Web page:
Cable Labels

Discussion in 'Accessories, Cables, and Remotes' started by PatD, Apr 29, 2003.

  1. PatD

    PatD Extra

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    Hi all,

    I'm not sure if this is the right place to ask this, but here goes. I have a modest home theater that I need to disassemble. Unfortunately, I have not done a very good job at cable management and have a tangled mess of wires behind my entertainment center. As I disconnect all the cables, I would like to label them to make it easier to reconnect everything at a later time. What is a good way to label them? What kind of labels should I use? Thanks in advance for your advice

    PatD
     
  2. Chris Hovanic

    Chris Hovanic Supporting Actor

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    if you have a Lable Maker you can make lables really easy.

    3M has some wire labeling stuff. they have some number tape with 0-9 that you can wrap around the wire to assign a numbet to each wire. I use this when I work on my car. Before I pull a wire I mark the wire and its plug location.

    Or you could use some masking tape and a sharpie.

    Hope that helps
     
  3. Grant B

    Grant B Producer

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    A system like:
    Give each a letter - DVD =A, Reciever =B
    Then each connection on the dvd etc a number audio right =1...
    then a cable on one side would havew A4 and the other side B3 ...or something like that
     
  4. Wayne A. Pflughaupt

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    I used 3M Scotch 35 white electrical tape (readilly available at Loews and Home Depot) and a ultra-fine point Sharpie.

    This is excellent electrical tape, but not cheap (as far as electrical tape goes) – about $4 a roll. However, it will not loosen up with time, and if you remove it years later it will leave a minimum of sticky goo behind. With the ultra-fine point Sharpie you can easily write detailed info, like “VCR Video In”, etc.

    Regards,
    Wayne A. Pflughaupt
     
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  5. Chu Gai

    Chu Gai Lead Actor

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    And lest we forget, there's always the Brother P-Touch, or for that Holiday flair, Martha Stewart.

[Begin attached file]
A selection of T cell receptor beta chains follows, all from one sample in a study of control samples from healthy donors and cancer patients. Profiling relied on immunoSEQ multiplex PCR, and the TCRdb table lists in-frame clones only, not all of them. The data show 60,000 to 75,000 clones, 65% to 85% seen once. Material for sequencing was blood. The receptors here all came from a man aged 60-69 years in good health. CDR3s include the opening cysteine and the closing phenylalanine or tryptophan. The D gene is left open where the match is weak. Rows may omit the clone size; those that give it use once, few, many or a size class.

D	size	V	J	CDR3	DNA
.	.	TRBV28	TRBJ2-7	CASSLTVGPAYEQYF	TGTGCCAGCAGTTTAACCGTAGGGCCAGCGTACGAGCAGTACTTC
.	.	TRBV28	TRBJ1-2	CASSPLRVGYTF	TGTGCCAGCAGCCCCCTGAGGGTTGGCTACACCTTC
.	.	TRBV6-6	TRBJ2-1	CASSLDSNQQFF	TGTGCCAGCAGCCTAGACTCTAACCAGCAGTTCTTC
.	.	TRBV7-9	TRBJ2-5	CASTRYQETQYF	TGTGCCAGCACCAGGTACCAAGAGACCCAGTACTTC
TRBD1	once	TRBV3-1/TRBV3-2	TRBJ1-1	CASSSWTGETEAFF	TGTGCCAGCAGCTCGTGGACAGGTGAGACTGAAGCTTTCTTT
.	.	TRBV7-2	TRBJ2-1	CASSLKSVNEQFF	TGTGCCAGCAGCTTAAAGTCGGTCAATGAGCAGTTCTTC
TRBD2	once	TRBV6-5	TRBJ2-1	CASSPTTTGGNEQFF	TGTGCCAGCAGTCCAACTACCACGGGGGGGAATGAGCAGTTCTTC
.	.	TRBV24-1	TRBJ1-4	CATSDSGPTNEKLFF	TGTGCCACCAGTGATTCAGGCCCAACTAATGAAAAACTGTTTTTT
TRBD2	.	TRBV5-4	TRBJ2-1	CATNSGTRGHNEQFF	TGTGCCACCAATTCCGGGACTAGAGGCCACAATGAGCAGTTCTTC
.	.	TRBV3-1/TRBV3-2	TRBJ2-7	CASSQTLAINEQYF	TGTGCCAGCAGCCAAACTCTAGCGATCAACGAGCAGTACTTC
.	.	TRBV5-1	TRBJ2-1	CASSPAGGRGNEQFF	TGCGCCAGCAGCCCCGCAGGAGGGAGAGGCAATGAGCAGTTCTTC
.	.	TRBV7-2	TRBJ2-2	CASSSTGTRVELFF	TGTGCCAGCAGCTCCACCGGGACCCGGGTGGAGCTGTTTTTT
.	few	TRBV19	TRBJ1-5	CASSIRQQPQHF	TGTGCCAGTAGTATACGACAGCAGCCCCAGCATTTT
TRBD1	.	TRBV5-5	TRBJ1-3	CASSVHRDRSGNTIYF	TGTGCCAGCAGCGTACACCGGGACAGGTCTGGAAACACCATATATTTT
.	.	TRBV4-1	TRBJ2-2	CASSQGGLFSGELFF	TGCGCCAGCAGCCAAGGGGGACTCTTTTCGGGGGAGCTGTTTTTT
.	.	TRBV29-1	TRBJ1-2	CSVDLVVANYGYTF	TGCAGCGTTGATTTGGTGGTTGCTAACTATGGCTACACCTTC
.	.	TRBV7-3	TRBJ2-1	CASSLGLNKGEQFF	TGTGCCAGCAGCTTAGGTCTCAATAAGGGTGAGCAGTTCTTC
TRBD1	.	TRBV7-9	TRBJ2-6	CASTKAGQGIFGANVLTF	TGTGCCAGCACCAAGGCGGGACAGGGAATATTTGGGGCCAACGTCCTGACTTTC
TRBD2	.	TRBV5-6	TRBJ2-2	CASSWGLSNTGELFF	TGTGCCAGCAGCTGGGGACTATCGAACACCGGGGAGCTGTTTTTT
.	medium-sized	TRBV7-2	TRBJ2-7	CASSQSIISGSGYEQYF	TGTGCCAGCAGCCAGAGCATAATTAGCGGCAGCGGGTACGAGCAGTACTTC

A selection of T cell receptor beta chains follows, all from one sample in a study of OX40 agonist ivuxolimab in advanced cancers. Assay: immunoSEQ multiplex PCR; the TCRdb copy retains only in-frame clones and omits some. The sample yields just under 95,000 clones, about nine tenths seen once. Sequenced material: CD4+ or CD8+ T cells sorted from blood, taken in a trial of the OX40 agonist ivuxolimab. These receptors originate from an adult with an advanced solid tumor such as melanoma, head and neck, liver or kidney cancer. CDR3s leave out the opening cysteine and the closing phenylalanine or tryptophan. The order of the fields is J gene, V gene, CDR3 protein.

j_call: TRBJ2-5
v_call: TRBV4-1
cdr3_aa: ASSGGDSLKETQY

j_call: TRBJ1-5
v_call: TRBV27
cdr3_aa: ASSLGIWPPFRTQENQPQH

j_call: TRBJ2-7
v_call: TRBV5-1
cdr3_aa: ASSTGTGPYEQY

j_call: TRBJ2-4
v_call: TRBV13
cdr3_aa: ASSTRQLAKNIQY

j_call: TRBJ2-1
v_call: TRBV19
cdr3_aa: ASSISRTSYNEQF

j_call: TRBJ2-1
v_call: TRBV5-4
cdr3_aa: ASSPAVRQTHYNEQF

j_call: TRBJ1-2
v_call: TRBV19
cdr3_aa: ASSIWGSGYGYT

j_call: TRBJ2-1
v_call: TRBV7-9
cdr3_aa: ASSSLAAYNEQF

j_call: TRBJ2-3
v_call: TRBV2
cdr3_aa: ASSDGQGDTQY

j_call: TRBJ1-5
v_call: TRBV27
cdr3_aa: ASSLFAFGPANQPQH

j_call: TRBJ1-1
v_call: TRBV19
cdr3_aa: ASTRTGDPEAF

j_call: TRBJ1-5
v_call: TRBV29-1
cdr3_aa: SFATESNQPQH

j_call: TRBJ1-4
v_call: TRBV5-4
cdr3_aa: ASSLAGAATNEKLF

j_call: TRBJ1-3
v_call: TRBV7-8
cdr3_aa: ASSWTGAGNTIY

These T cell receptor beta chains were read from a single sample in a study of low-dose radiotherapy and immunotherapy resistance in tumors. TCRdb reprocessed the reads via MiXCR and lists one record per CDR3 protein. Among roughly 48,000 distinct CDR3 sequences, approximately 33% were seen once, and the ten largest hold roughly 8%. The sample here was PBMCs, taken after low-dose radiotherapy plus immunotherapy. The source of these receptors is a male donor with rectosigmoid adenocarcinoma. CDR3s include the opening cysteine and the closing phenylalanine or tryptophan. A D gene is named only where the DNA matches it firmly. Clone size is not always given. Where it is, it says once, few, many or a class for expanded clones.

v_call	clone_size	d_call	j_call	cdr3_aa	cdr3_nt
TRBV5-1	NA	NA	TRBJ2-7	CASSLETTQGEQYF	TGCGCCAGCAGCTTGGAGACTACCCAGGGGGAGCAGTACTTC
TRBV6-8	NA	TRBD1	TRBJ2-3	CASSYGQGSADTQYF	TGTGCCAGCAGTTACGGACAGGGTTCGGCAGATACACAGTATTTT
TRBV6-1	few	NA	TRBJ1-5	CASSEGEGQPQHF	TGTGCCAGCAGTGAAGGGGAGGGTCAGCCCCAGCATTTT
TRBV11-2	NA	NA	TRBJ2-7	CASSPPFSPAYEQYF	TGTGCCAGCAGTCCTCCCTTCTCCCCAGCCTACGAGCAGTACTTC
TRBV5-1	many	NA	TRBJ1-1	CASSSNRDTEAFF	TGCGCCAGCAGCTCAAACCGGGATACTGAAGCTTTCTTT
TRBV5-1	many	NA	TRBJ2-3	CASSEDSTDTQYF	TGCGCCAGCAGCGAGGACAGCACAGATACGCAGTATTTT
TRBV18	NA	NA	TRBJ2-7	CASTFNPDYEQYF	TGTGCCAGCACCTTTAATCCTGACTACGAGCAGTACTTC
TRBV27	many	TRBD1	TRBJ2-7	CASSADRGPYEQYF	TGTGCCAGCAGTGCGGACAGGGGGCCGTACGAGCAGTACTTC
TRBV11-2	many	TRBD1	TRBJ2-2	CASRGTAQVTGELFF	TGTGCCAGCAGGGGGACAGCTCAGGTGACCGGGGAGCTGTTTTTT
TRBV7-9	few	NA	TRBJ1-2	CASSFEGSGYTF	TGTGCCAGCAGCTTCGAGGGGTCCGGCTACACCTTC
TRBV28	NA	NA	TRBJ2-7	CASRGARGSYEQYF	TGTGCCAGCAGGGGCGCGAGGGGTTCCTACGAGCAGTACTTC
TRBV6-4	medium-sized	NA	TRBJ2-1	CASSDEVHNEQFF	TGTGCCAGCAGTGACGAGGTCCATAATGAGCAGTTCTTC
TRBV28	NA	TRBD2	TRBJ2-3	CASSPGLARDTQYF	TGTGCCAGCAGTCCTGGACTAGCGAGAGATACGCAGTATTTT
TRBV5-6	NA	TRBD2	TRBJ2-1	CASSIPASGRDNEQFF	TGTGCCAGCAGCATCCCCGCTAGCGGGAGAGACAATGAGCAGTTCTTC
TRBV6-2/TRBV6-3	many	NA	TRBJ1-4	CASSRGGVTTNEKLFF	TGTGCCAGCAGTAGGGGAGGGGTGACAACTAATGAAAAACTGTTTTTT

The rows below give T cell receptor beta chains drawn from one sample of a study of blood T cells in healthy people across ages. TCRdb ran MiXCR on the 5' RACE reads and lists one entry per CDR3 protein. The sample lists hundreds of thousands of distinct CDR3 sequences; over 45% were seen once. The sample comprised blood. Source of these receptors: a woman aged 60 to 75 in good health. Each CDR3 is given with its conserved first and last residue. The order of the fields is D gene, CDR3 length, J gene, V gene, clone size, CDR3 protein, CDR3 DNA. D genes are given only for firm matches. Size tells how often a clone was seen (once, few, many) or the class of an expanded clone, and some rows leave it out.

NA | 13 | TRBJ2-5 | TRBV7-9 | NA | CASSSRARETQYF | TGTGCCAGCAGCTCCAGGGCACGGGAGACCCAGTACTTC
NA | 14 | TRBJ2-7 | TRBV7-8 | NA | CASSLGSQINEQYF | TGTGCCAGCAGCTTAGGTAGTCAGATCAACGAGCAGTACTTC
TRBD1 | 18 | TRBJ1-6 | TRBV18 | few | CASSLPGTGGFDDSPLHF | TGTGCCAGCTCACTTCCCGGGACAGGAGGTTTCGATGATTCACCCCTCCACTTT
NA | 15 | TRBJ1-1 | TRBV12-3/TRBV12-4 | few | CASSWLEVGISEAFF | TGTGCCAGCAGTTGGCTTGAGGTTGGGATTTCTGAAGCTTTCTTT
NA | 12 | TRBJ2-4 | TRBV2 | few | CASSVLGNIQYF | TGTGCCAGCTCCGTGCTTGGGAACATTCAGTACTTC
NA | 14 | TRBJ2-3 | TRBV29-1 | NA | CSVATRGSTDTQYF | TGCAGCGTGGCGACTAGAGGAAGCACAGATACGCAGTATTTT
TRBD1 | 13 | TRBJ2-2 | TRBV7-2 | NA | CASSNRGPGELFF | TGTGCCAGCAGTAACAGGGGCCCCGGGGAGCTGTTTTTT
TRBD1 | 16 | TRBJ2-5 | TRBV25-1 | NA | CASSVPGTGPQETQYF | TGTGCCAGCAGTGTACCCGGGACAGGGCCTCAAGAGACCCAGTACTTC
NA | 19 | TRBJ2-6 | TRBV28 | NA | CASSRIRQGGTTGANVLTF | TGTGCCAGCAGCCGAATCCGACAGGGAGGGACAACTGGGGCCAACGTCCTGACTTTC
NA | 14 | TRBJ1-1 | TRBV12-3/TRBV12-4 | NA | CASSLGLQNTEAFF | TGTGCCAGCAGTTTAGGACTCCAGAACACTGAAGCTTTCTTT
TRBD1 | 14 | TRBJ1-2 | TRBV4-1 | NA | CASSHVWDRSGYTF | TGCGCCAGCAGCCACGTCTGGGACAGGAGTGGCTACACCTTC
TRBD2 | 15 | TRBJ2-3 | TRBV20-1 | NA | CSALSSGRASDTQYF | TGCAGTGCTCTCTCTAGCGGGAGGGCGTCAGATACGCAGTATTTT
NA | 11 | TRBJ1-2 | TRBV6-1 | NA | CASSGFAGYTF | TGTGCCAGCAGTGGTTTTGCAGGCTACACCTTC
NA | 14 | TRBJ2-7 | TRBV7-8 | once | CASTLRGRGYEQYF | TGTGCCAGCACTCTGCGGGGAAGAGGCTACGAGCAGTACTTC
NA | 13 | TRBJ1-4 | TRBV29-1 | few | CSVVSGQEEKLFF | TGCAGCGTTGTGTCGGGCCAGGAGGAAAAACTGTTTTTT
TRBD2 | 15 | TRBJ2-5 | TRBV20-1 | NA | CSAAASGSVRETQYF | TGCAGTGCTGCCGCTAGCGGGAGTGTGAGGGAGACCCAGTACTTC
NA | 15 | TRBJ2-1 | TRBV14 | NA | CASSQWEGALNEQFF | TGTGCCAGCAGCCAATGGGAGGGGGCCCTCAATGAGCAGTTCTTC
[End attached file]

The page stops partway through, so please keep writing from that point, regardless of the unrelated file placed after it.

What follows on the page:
6. PatD

    PatD Extra

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    Thanks, for the advice, everyone. I will probably go with some tape and a fine point marker.

    PatD
     
  7. Bob McElfresh

    Bob McElfresh Producer

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    Radio Shack makes some lables with a white section, and then clear plastic tape that wraps around to protect the ink.

    My advice: DONT try to label cables so you 'remember' where they came/went. This is too complex to do right (and likely you will want to wire differently in your new place).

    My advice:

    - Plan to put the receiver/Amp on the bottom shelf of your rack.

    - On the top shelves, put the DVD player, VCR, Game systems (things you touch). Put remote-only devices above the amp (making sure to leave 6-8 inches of space above the amp for cooling).

    - Plan to bundle your power cords to one side and let the interconnects dangle down the middle. The speaker wires should naturally flow away without coming near any interconnects.

    Now you may need to buy a few new cables, but you have a better layout.

    Label the power-cords. Put A/B/C labels on each end.

    Label the interconnects with A/B/C labels on each end as well.


    The point is to be able to TRACE what wire comes from X and goes to Y. Not define that one cable is "SVide feed from DVD player to receiver".

    Hope this helps.
     
  8. stickngo

    stickngo Auditioning

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    [FONT= ]The answer to instant cable identification and management is Stick’nGo[/FONT]® [FONT= ]Cable Labels . These smart, innovative labels identify your home theater, home office, computer and portable device cables & power cords, and are easy to attach to cables and carry straps in seconds. You can even record your name and contact details (such as your phone number & email address) on the back of each Stick’nGo[/FONT]® [FONT= ]Cable Label, assisting in the return of devices if you lose them, or leave them behind when travelling. These hi-quality labels are durable and waterproof. Further product information can be found at: www.stickngo.com.au[/FONT]
     

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